Evergreen State College, the college in Olympia, Washington that made headlines in 2018 over protests that saw the dismissal of several high-profile professors who resisted bullying by the social justice mob, has continued its decline by creating a position in the “Office of Spirituality & Meaning Making” to offer daily tarot readings.
The state-funded college has seen its enrolment rates drop by at least 50 per cent since the protests, noted cultural commentator and former Evergreen State College student Benjamin Boyce on Twitter.
“I don’t know how further they can degrade my degree—but I’m sure they’ve more up their sleeve,” wrote Boyce on Twitter.
In a message from Evergreen’s Student Activities, the office advertised its “Tarot-a-Day & Other Social Media Goodies,” stating:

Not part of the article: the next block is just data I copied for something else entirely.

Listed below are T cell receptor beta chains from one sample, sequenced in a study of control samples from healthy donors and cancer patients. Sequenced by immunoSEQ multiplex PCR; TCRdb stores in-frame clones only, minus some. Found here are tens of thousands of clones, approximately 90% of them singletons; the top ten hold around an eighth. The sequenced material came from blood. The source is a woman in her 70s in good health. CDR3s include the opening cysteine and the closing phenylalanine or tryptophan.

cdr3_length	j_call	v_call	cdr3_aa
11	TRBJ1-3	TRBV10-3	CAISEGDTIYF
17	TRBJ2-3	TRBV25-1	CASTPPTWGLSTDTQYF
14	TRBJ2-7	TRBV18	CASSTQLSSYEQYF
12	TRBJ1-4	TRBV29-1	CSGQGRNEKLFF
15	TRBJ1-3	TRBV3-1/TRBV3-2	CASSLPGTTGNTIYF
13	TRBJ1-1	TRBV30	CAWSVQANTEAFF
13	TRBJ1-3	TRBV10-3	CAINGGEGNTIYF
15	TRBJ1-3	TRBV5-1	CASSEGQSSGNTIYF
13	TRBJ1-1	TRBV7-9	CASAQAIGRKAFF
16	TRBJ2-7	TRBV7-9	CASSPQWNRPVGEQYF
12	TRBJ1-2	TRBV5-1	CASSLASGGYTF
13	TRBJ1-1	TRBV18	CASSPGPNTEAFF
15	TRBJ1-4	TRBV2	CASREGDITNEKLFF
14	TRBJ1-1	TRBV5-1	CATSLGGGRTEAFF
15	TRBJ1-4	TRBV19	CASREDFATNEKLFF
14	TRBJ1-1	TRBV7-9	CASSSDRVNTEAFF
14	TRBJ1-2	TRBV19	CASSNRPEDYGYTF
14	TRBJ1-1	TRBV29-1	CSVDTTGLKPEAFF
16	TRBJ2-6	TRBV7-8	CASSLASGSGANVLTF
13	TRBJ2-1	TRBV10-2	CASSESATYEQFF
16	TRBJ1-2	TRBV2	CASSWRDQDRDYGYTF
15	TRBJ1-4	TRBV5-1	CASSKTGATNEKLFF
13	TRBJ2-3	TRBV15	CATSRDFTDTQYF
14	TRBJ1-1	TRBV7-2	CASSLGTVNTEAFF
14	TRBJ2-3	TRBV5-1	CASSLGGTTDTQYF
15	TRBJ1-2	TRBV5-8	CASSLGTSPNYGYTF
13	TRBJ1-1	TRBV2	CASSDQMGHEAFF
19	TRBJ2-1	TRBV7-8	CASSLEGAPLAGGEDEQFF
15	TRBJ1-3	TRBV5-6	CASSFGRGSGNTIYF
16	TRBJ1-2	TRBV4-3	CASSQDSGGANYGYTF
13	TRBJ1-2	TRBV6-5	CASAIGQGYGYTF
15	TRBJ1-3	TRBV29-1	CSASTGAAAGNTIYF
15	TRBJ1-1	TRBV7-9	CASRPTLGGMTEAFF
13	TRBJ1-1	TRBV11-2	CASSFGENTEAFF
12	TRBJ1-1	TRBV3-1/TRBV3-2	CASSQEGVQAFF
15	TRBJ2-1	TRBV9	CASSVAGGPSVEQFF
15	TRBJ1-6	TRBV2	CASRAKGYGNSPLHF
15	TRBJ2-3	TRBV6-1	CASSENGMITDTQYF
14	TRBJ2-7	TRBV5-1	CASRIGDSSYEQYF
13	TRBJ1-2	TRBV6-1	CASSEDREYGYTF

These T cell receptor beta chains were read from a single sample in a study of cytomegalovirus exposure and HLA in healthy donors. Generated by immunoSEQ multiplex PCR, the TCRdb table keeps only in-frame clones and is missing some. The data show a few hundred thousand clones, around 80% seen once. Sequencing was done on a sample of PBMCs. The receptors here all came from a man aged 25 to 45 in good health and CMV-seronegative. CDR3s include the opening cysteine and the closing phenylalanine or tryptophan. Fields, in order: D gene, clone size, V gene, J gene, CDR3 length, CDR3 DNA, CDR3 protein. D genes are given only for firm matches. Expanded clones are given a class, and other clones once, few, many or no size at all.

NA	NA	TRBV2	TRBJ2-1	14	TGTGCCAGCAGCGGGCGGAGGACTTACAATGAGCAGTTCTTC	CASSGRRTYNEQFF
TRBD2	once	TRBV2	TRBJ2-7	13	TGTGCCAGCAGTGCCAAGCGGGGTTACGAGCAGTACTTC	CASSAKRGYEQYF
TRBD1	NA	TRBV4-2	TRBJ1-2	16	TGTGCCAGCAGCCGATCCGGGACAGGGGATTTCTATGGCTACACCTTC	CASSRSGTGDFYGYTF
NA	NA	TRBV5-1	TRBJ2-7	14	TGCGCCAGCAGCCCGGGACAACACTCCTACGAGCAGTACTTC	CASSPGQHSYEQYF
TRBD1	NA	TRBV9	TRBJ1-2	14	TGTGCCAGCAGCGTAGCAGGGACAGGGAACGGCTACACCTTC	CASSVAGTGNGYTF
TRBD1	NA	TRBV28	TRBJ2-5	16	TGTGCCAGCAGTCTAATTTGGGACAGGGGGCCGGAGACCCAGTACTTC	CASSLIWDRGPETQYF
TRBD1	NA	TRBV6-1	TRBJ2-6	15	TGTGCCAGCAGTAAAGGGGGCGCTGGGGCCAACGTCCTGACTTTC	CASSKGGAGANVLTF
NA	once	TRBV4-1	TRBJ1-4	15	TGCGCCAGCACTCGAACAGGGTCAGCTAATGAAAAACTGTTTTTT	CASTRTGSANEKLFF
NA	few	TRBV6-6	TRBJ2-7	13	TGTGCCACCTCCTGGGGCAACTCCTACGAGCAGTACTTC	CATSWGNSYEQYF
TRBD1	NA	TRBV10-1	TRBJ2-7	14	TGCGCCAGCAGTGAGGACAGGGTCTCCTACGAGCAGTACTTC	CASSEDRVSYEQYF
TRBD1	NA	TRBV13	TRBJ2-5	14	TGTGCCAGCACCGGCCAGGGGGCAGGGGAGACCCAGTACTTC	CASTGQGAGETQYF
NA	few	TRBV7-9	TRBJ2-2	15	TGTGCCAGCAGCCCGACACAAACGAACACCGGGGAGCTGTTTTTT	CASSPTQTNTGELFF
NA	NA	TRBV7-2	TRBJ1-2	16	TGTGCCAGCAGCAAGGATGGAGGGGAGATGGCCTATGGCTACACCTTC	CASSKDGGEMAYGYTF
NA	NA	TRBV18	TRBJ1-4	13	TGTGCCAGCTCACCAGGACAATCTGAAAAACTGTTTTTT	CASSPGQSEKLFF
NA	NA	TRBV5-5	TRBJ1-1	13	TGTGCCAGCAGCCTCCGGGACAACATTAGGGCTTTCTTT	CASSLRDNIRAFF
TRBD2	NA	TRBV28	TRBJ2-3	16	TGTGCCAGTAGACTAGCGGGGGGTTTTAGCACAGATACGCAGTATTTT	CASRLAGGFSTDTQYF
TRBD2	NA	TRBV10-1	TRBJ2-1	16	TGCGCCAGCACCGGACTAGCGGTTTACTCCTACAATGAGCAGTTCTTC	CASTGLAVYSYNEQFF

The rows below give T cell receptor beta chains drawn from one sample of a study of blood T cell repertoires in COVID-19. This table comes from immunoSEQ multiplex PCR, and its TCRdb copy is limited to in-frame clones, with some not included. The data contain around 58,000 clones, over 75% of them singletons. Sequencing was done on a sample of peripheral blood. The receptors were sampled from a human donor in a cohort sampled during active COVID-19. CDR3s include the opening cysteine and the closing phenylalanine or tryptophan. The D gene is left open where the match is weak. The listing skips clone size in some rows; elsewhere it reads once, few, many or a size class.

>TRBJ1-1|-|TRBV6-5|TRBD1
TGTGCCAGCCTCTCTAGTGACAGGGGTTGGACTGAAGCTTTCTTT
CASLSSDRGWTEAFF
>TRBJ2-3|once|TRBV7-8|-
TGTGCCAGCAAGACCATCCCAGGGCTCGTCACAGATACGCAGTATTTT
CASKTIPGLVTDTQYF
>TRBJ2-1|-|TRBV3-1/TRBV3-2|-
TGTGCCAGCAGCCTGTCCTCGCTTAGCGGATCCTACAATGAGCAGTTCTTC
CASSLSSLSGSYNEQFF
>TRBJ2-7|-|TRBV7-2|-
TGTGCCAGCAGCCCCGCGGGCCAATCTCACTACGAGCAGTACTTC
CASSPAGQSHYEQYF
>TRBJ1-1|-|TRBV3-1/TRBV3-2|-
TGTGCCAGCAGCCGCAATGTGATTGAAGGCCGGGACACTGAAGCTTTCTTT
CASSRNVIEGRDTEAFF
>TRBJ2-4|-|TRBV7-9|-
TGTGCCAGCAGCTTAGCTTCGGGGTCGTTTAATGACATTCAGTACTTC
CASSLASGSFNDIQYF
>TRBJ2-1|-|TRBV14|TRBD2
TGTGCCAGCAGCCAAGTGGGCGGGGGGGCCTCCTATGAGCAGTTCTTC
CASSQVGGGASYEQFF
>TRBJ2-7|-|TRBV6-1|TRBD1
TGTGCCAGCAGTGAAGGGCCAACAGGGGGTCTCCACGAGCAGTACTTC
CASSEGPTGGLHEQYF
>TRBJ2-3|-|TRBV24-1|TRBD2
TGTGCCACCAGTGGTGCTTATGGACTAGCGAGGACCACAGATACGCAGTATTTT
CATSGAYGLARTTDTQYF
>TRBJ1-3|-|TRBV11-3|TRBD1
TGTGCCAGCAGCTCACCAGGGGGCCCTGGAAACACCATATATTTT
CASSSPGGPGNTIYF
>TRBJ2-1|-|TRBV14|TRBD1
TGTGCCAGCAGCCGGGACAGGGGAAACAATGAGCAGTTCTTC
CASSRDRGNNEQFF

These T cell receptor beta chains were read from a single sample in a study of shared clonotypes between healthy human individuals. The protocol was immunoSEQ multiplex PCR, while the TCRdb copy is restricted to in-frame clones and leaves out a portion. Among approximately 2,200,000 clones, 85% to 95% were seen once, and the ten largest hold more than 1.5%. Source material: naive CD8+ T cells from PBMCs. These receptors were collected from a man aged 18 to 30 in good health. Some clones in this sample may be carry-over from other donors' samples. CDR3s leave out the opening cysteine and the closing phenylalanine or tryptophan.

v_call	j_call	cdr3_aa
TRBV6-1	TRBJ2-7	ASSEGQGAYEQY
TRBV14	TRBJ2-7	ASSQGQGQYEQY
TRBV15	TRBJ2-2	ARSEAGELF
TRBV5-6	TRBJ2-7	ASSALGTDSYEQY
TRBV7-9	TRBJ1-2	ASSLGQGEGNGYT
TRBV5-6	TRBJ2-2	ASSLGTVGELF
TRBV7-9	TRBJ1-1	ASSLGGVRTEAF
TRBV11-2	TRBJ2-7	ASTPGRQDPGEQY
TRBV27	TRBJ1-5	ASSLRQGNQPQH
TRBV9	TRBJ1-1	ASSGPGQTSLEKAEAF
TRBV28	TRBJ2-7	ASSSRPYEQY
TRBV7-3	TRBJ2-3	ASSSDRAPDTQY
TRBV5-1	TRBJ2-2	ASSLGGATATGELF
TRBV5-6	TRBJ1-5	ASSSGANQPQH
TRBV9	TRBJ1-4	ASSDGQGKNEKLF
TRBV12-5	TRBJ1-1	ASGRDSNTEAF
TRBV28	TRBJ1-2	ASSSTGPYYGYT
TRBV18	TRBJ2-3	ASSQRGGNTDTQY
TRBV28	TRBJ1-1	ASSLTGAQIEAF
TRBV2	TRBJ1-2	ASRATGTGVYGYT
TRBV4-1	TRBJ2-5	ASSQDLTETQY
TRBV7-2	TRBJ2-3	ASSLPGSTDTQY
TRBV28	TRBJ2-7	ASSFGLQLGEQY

“Enjoy a daily tarot reading at the Student Activities Instagram page. Posted daily in our Instagram stories, I pull a tarot card and offer some insight and practices that might brighten your day. We also post information on student organizations and other happenings on campus.”
Following the virality of Boyce’s post, the office’s Instagram page has become markedly absent of tarot readings. In correspondence shared on Twitter, a current student at Evergreen told the commentator that the individual in charge of the office “has a [Master’s degree] in divinity and has literally spent years studying Christian theology but flat out denounced it for the purpose of being inclusive.”
Boyce also posted a message from the college’s public records officer showing that the position effectively amounting to “College Tarot Reader” carries a salary of $52,596.
The existence of the office itself is not unprecedented, and has been traditionally used by school chaplains to promote religion as a positive influence on students. Cornell University runs a similar office that, according to the university’s “mission and vision” website envisions “a community whose commitment to the integration of moral and intellectual development forms graduates who are spiritually mature, aware of their ethical agency, and committed to action in service of the common good.”